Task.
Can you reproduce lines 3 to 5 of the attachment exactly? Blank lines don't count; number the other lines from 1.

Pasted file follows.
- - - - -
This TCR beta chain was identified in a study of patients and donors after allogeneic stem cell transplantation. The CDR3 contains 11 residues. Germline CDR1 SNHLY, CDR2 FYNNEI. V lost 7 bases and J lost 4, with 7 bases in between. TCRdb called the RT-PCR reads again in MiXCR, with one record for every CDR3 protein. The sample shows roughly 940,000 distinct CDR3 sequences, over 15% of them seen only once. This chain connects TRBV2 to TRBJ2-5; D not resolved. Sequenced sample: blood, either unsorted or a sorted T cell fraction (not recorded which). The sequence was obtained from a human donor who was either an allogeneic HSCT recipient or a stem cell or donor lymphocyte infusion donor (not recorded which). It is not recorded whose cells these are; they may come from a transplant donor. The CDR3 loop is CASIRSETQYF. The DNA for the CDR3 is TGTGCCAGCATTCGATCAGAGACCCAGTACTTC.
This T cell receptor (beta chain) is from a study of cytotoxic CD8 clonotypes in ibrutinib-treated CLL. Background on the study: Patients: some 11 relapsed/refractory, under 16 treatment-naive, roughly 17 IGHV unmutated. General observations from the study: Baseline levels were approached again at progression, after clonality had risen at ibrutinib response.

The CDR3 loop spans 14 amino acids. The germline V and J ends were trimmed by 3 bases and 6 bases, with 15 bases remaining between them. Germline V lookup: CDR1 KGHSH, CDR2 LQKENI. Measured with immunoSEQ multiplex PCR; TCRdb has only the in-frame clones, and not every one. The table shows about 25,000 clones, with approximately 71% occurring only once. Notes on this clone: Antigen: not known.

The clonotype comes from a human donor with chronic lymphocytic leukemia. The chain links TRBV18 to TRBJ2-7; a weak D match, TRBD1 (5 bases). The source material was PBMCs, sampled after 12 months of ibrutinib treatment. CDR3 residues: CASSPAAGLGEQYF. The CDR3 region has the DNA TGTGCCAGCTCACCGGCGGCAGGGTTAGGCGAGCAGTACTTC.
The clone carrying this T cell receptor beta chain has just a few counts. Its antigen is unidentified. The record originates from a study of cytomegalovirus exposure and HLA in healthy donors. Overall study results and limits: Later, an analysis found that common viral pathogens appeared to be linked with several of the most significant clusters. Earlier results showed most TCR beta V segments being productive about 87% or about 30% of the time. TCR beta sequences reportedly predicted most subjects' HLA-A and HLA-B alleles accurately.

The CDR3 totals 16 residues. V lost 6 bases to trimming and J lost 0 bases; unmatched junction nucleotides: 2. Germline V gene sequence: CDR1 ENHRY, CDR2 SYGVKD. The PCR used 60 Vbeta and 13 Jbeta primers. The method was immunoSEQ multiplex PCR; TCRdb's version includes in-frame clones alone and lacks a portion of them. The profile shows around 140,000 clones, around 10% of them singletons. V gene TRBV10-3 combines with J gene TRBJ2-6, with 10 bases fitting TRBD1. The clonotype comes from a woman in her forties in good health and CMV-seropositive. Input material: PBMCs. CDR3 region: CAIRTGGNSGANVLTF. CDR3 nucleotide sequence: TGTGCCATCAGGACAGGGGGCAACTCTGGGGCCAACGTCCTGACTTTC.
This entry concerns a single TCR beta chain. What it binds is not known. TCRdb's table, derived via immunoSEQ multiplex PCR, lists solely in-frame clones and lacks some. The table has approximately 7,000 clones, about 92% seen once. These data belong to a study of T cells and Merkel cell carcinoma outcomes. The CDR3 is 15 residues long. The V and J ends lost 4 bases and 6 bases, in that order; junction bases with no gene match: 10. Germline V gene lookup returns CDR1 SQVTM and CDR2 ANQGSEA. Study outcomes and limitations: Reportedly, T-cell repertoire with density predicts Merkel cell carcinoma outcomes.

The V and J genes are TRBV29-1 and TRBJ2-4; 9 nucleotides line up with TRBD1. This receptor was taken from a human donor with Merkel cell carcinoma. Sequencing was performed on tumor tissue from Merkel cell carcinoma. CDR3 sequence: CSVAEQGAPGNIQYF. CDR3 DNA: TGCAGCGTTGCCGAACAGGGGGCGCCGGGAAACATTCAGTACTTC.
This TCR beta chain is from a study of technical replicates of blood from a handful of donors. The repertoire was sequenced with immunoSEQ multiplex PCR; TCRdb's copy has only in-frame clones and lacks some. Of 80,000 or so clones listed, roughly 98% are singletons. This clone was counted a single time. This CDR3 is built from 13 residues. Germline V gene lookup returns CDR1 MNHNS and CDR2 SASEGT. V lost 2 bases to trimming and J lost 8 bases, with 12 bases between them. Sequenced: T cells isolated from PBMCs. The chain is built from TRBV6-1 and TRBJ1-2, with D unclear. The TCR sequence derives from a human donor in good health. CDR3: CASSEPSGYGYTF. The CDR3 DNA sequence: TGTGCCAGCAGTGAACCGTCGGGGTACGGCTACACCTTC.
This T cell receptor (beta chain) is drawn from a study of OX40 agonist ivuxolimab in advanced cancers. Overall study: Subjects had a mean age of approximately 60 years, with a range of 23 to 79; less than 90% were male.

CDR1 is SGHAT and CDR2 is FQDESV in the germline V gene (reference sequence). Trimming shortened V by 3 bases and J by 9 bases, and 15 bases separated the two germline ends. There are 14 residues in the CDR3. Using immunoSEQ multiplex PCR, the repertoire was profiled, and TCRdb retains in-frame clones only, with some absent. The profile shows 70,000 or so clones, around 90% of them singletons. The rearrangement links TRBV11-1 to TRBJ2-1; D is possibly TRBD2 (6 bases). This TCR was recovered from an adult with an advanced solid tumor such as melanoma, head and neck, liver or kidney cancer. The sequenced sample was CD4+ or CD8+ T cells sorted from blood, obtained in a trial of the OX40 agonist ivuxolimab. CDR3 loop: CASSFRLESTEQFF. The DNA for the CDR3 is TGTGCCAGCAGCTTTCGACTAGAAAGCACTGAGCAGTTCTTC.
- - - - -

The CDR3 loop spans 14 amino acids. The germline V and J ends were trimmed by 3 bases and 6 bases, with 15 bases remaining between them. Germline V lookup: CDR1 KGHSH, CDR2 LQKENI. Measured with immunoSEQ multiplex PCR; TCRdb has only the in-frame clones, and not every one. The table shows about 25,000 clones, with approximately 71% occurring only once. Notes on this clone: Antigen: not known.

The clonotype comes from a human donor with chronic lymphocytic leukemia. The chain links TRBV18 to TRBJ2-7; a weak D match, TRBD1 (5 bases). The source material was PBMCs, sampled after 12 months of ibrutinib treatment. CDR3 residues: CASSPAAGLGEQYF. The CDR3 region has the DNA TGTGCCAGCTCACCGGCGGCAGGGTTAGGCGAGCAGTACTTC.
The clone carrying this T cell receptor beta chain has just a few counts. Its antigen is unidentified. The record originates from a study of cytomegalovirus exposure and HLA in healthy donors. Overall study results and limits: Later, an analysis found that common viral pathogens appeared to be linked with several of the most significant clusters. Earlier results showed most TCR beta V segments being productive about 87% or about 30% of the time. TCR beta sequences reportedly predicted most subjects' HLA-A and HLA-B alleles accurately.